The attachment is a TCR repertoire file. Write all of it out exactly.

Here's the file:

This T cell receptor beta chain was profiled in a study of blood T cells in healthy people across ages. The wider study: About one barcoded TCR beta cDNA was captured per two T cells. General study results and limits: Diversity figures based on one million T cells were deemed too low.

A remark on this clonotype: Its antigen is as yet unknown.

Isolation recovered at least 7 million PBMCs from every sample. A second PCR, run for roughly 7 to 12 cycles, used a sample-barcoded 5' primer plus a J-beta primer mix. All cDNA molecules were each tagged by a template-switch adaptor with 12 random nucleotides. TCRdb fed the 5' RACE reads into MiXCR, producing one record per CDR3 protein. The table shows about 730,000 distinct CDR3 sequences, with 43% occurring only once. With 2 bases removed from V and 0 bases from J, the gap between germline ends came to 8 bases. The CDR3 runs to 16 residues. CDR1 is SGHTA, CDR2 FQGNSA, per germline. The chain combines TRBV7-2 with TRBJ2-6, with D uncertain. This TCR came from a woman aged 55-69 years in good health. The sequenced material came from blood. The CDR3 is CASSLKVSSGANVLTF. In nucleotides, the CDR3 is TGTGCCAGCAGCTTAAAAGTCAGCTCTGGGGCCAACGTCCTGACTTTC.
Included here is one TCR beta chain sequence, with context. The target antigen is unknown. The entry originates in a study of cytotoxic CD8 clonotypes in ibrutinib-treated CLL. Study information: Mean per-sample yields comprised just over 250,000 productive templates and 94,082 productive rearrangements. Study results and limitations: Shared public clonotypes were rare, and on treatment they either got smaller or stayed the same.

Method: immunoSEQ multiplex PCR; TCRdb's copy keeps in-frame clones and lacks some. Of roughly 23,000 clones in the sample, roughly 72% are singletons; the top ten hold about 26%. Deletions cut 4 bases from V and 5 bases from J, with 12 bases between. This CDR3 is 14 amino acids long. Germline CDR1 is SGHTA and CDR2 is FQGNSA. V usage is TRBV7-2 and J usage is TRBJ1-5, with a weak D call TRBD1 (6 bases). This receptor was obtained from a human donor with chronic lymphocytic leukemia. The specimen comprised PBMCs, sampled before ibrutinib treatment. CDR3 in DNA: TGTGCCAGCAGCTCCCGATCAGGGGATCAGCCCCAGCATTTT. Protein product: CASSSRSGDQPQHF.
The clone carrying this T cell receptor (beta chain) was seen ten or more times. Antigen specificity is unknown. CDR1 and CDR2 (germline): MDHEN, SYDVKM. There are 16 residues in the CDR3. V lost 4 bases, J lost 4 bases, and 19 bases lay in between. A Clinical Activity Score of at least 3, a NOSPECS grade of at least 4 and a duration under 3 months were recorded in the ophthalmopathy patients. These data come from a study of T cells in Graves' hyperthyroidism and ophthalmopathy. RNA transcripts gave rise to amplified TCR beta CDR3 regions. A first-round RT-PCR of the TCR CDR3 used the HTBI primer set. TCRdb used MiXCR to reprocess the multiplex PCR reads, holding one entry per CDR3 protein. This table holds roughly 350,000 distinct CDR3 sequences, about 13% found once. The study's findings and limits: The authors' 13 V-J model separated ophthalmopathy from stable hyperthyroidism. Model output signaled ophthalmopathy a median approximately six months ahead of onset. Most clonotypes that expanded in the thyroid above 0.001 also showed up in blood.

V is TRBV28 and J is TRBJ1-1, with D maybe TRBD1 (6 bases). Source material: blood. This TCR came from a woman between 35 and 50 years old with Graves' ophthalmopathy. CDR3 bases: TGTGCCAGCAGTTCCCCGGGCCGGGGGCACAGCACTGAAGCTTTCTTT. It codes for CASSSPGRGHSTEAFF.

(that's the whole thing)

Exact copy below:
This T cell receptor beta chain was profiled in a study of blood T cells in healthy people across ages. The wider study: About one barcoded TCR beta cDNA was captured per two T cells. General study results and limits: Diversity figures based on one million T cells were deemed too low.

A remark on this clonotype: Its antigen is as yet unknown.

Isolation recovered at least 7 million PBMCs from every sample. A second PCR, run for roughly 7 to 12 cycles, used a sample-barcoded 5' primer plus a J-beta primer mix. All cDNA molecules were each tagged by a template-switch adaptor with 12 random nucleotides. TCRdb fed the 5' RACE reads into MiXCR, producing one record per CDR3 protein. The table shows about 730,000 distinct CDR3 sequences, with 43% occurring only once. With 2 bases removed from V and 0 bases from J, the gap between germline ends came to 8 bases. The CDR3 runs to 16 residues. CDR1 is SGHTA, CDR2 FQGNSA, per germline. The chain combines TRBV7-2 with TRBJ2-6, with D uncertain. This TCR came from a woman aged 55-69 years in good health. The sequenced material came from blood. The CDR3 is CASSLKVSSGANVLTF. In nucleotides, the CDR3 is TGTGCCAGCAGCTTAAAAGTCAGCTCTGGGGCCAACGTCCTGACTTTC.
Included here is one TCR beta chain sequence, with context. The target antigen is unknown. The entry originates in a study of cytotoxic CD8 clonotypes in ibrutinib-treated CLL. Study information: Mean per-sample yields comprised just over 250,000 productive templates and 94,082 productive rearrangements. Study results and limitations: Shared public clonotypes were rare, and on treatment they either got smaller or stayed the same.

Method: immunoSEQ multiplex PCR; TCRdb's copy keeps in-frame clones and lacks some. Of roughly 23,000 clones in the sample, roughly 72% are singletons; the top ten hold about 26%. Deletions cut 4 bases from V and 5 bases from J, with 12 bases between. This CDR3 is 14 amino acids long. Germline CDR1 is SGHTA and CDR2 is FQGNSA. V usage is TRBV7-2 and J usage is TRBJ1-5, with a weak D call TRBD1 (6 bases). This receptor was obtained from a human donor with chronic lymphocytic leukemia. The specimen comprised PBMCs, sampled before ibrutinib treatment. CDR3 in DNA: TGTGCCAGCAGCTCCCGATCAGGGGATCAGCCCCAGCATTTT. Protein product: CASSSRSGDQPQHF.
The clone carrying this T cell receptor (beta chain) was seen ten or more times. Antigen specificity is unknown. CDR1 and CDR2 (germline): MDHEN, SYDVKM. There are 16 residues in the CDR3. V lost 4 bases, J lost 4 bases, and 19 bases lay in between. A Clinical Activity Score of at least 3, a NOSPECS grade of at least 4 and a duration under 3 months were recorded in the ophthalmopathy patients. These data come from a study of T cells in Graves' hyperthyroidism and ophthalmopathy. RNA transcripts gave rise to amplified TCR beta CDR3 regions. A first-round RT-PCR of the TCR CDR3 used the HTBI primer set. TCRdb used MiXCR to reprocess the multiplex PCR reads, holding one entry per CDR3 protein. This table holds roughly 350,000 distinct CDR3 sequences, about 13% found once. The study's findings and limits: The authors' 13 V-J model separated ophthalmopathy from stable hyperthyroidism. Model output signaled ophthalmopathy a median approximately six months ahead of onset. Most clonotypes that expanded in the thyroid above 0.001 also showed up in blood.

V is TRBV28 and J is TRBJ1-1, with D maybe TRBD1 (6 bases). Source material: blood. This TCR came from a woman between 35 and 50 years old with Graves' ophthalmopathy. CDR3 bases: TGTGCCAGCAGTTCCCCGGGCCGGGGGCACAGCACTGAAGCTTTCTTT. It codes for CASSSPGRGHSTEAFF.